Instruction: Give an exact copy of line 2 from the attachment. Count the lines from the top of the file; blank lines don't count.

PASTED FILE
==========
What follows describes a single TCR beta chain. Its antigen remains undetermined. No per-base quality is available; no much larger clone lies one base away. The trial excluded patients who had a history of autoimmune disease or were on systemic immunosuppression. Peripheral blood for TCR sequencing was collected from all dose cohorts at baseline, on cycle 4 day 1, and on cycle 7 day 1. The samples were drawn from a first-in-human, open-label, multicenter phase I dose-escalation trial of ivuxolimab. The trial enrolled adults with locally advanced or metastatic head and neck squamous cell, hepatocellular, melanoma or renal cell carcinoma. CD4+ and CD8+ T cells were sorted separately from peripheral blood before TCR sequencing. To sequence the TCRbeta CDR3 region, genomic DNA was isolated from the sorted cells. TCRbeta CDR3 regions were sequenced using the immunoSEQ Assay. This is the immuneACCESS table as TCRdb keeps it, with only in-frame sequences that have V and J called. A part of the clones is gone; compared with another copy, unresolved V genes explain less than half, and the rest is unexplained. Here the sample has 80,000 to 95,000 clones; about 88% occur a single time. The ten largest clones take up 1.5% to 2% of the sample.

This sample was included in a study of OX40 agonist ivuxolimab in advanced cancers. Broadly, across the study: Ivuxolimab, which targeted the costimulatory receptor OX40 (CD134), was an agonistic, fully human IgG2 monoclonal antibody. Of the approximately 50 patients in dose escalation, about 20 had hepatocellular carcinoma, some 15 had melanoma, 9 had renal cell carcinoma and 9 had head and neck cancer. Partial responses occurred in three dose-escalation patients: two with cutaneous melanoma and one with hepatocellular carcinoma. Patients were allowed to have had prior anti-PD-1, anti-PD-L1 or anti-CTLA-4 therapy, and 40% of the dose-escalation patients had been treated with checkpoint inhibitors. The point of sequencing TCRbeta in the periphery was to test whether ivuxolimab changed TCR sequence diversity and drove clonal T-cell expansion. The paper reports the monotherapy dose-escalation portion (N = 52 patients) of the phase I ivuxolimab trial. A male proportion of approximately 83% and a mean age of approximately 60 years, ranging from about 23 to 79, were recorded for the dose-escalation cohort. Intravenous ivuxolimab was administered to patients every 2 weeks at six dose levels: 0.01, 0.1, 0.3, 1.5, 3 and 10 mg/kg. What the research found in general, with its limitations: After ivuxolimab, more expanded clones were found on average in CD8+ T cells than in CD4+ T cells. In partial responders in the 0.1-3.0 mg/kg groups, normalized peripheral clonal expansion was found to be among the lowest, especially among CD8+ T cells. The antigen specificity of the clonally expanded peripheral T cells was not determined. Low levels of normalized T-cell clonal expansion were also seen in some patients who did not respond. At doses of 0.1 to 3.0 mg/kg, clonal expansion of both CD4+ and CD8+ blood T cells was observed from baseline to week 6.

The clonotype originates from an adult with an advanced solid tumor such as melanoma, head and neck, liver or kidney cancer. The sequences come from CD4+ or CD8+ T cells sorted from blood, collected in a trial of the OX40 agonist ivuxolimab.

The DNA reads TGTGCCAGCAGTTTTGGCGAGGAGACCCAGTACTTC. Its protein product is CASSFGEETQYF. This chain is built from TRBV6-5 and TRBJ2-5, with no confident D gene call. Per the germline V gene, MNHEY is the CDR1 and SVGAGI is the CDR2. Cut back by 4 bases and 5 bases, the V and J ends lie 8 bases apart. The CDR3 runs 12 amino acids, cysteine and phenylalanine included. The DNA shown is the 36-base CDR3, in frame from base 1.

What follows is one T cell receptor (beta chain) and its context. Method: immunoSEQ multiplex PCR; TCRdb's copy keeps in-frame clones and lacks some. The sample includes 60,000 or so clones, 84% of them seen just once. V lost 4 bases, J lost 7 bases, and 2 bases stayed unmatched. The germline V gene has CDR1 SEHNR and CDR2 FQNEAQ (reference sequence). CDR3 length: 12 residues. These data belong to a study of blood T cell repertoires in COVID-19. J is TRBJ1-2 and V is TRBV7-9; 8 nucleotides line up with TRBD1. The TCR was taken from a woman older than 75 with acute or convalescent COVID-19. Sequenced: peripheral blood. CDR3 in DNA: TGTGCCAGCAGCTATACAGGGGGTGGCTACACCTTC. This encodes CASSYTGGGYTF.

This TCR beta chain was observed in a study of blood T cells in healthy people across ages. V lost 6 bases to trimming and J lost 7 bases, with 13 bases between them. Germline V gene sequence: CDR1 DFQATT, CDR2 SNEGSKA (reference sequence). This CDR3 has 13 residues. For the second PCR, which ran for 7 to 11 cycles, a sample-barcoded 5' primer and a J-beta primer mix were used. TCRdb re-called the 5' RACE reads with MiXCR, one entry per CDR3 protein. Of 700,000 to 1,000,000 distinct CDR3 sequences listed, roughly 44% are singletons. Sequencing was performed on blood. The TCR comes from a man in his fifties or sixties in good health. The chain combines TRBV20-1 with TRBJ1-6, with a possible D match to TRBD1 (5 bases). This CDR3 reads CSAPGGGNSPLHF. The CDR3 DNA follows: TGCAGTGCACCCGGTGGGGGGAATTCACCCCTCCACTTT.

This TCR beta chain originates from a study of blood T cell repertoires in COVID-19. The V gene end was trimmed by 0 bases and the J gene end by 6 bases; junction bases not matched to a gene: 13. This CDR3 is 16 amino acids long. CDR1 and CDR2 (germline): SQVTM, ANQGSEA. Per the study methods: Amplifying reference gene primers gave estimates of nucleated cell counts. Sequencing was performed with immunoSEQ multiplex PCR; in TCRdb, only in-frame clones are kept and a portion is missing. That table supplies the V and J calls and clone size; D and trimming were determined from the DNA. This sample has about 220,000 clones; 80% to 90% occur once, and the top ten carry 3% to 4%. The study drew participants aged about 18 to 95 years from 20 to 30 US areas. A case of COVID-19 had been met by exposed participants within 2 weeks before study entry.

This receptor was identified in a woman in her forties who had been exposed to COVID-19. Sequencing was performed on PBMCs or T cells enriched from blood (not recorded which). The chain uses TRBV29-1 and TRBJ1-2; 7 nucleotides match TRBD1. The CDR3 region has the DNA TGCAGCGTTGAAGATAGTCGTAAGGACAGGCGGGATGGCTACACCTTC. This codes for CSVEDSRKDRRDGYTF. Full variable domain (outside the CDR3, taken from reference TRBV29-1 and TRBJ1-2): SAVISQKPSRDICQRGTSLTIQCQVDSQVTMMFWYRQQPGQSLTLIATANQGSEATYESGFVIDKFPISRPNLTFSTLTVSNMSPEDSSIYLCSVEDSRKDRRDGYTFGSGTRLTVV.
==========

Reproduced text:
This sample was included in a study of OX40 agonist ivuxolimab in advanced cancers. Broadly, across the study: Ivuxolimab, which targeted the costimulatory receptor OX40 (CD134), was an agonistic, fully human IgG2 monoclonal antibody. Of the approximately 50 patients in dose escalation, about 20 had hepatocellular carcinoma, some 15 had melanoma, 9 had renal cell carcinoma and 9 had head and neck cancer. Partial responses occurred in three dose-escalation patients: two with cutaneous melanoma and one with hepatocellular carcinoma. Patients were allowed to have had prior anti-PD-1, anti-PD-L1 or anti-CTLA-4 therapy, and 40% of the dose-escalation patients had been treated with checkpoint inhibitors. The point of sequencing TCRbeta in the periphery was to test whether ivuxolimab changed TCR sequence diversity and drove clonal T-cell expansion. The paper reports the monotherapy dose-escalation portion (N = 52 patients) of the phase I ivuxolimab trial. A male proportion of approximately 83% and a mean age of approximately 60 years, ranging from about 23 to 79, were recorded for the dose-escalation cohort. Intravenous ivuxolimab was administered to patients every 2 weeks at six dose levels: 0.01, 0.1, 0.3, 1.5, 3 and 10 mg/kg. What the research found in general, with its limitations: After ivuxolimab, more expanded clones were found on average in CD8+ T cells than in CD4+ T cells. In partial responders in the 0.1-3.0 mg/kg groups, normalized peripheral clonal expansion was found to be among the lowest, especially among CD8+ T cells. The antigen specificity of the clonally expanded peripheral T cells was not determined. Low levels of normalized T-cell clonal expansion were also seen in some patients who did not respond. At doses of 0.1 to 3.0 mg/kg, clonal expansion of both CD4+ and CD8+ blood T cells was observed from baseline to week 6.